These must be trying times for those 200-percent Americans for whom it is an article of faith that the liberal media elite have made a travesty of the First Amendment. That belief has been the mother's milk that has nurtured such troubadours of the loony right as Rush Limbaugh, Sean Hannity, Ann Coulter, Michael Savage and Bill O'Reilly.
Now we learn that the self-proclaimed guardians of the hen house have turned out to be if not foxes, at least weasels. And we've been paying some of them. Or more precisely, the Bushies -- the moral values crowd -- have been paying them. With our money.
First out of the administration's closet was Armstrong Williams, a radio and television babbler and syndicated newspaper columnist, who was paid $240,000 to pimp for Bush's No Child Left Behind Act, a monkey wrench that was tossed into the public education system in lieu of money a couple of years ago.
Williams, a former aide to Clarence Thomas, one of the great legal minds of this or any generation, used his column to tout the wonderfully incompetent Rod Paige, then Secretary of Education, and made guest appearances on radio and television shows to evangelize for NCLB.
When his whoring for the administration was revealed by USA Today, Williams tried to justify it on the grounds that it was something he believed in. He declined, however to return the ill-gotten money, arguing instead that he'd earned it. And in a sense he had, in the same sense that a street corner prostitute earns what a john pays her.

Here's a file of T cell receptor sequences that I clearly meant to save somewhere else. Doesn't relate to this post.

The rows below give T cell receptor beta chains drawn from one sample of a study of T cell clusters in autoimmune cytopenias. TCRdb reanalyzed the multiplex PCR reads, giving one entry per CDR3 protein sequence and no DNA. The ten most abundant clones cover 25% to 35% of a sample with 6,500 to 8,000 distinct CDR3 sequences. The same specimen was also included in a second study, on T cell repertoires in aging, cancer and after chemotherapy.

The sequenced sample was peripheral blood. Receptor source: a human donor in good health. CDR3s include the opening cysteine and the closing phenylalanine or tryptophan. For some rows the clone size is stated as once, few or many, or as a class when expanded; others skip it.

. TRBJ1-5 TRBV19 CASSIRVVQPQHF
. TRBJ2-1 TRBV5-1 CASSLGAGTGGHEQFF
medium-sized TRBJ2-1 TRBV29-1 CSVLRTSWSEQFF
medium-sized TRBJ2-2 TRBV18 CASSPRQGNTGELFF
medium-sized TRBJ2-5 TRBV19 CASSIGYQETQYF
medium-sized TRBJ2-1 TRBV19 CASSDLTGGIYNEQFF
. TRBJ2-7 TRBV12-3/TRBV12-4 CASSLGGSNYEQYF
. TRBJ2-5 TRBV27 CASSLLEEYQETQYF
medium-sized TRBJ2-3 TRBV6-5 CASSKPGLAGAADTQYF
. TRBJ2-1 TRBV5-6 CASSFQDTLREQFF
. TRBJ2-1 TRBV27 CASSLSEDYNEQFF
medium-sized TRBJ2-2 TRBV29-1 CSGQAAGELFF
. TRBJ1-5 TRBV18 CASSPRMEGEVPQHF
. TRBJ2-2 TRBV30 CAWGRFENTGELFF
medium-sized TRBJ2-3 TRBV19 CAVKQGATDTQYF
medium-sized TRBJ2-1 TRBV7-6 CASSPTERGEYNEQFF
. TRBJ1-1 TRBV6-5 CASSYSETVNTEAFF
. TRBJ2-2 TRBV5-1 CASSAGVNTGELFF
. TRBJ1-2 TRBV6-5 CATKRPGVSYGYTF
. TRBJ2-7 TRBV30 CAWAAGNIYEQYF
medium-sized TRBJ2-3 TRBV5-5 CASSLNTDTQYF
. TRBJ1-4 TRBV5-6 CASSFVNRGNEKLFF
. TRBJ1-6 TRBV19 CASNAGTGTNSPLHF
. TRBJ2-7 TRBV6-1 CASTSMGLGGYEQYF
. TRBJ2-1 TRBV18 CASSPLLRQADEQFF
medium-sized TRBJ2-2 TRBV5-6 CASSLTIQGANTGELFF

When Williams was exposed for what he is, there was speculation that he was simply one of many journalists bought and paid for by the administration propaganda machine, and while that may be, so far he is simply one of few to be outed.
He was recently joined by Maggie Gallagher, also a syndicated newspaper columnist, who sold herself for a mere $21,500 to promote marriage for the Health and Human Services Department. She should have checked with Williams before settling for such a pittance.
Keep in mind that before these frauds were exposed, we learned that the administration had hired professional actors to impersonate reporters. The actors were taped reciting material touting administration programs, and the tapes were then shipped to television stations for use as "news" reports.
Back to the media whores. In the amateur, (if that's the right word for it) division, in that he apparently worked free, we find Charles Krauthammer, a right wing essayist for The Washington Post. Turns out that Krauthammer went to the White House to help out with the president's inauguration speech earlier this year. Then after Dubya had delivered the speech, Krauthammer dropped by Fox News -- an administration brothel -- to praise the results of his and others' handiwork.
Modest fellow that he is, Krauthammer didn't mention his own role in helping to craft the speech, which played to mixed reviews, but triggered a worshipful gusher by long-time Bush family buddy David Broder, also of The Washington Post.
In Krauthammer's defense, it can be argued that he was simply carrying on a tradition. Back in 1980, when Ronald Reagan was challenging Jimmy Carter for the presidency, George Will, who also toils in The Post's vineyards, helped coach Reagan for his first debate with Carter. Then, after the bout ended, Will trotted over to ABC-TV where he gave the Gipper's performance a glowing review.
And, like Krauthammer, Will graciously did not mention his own contribution to the cause.
After his dual role was revealed, Williams' syndicate dumped him. If The Post chastised either Will or Krauthammer for working both sides of the street, it has gone unreported.
Rossie is associate editor of the Press & Sun-Bulletin. His column appears on Sunday, Wednesday and Friday.
© 2005 Binghamton Press & Sun-Bulletin